But, those patients who have been unable to find relief from traditional treatment may not actually have IBS. Instead, it could be a newly diagnosed digestive condition.
There was a time when Deborah Wilson hated to eat in public.
"I was so afraid of the consequences of eating," Wilson told Ivanhoe.
Wilson would eat and run to the nearest restroom. As a result, she started to waste away. At one point, she hit ninety-eight pounds. Doctors told her it was Irritable Bowel Syndrome. But IBS treatments didn't work.
"I started getting different tests done, but nobody could figure out what was wrong," Wilson said.
"We are stuck with a patient that had chronic diarrhea, diagnosed with IBS, that didn't get any better," Saad Habba, MD, Gastroenterologist, Mount Sinai School of Medicine, told Ivanhoe.
Dr. Habba, ordered a nuclear test of Wilson's gallbladder and discovered the organ wasn't working. Dr. Habba then prescribed Wilson the same medication taken by patients who have had their gallbladders surgically removed. Wilson takes a pill now before every meal to end sudden diarrhea.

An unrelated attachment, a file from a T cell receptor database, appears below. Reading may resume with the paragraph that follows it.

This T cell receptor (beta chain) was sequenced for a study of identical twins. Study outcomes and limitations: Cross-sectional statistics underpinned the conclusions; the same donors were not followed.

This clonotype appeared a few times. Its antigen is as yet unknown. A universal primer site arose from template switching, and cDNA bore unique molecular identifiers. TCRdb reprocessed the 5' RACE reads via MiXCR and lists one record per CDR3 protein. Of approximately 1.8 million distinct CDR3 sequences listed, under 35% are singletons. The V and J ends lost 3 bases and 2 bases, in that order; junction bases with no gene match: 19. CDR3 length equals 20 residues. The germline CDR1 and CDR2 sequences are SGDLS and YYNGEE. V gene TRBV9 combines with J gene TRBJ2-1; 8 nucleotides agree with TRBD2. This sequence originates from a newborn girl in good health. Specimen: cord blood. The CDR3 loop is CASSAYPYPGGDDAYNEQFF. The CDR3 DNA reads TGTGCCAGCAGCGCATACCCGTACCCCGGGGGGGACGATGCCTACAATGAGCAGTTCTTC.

"I'm encouraging all the patients to go back to their physicians and say this… do more… there is something wrong here. Believe in what I'm telling you… it's not IBS," Dr. Habba said.
"I knew I had to find out why so I could get my life back," Wilson said.
Dr. Habba says if you are not getting better using traditional IBS methods, insist the doctor check your gallbladder. Dr. Habba wrote about his research in medical journals and now the condition of a malfunctioning gallbladder is known as-Habba Syndrome.
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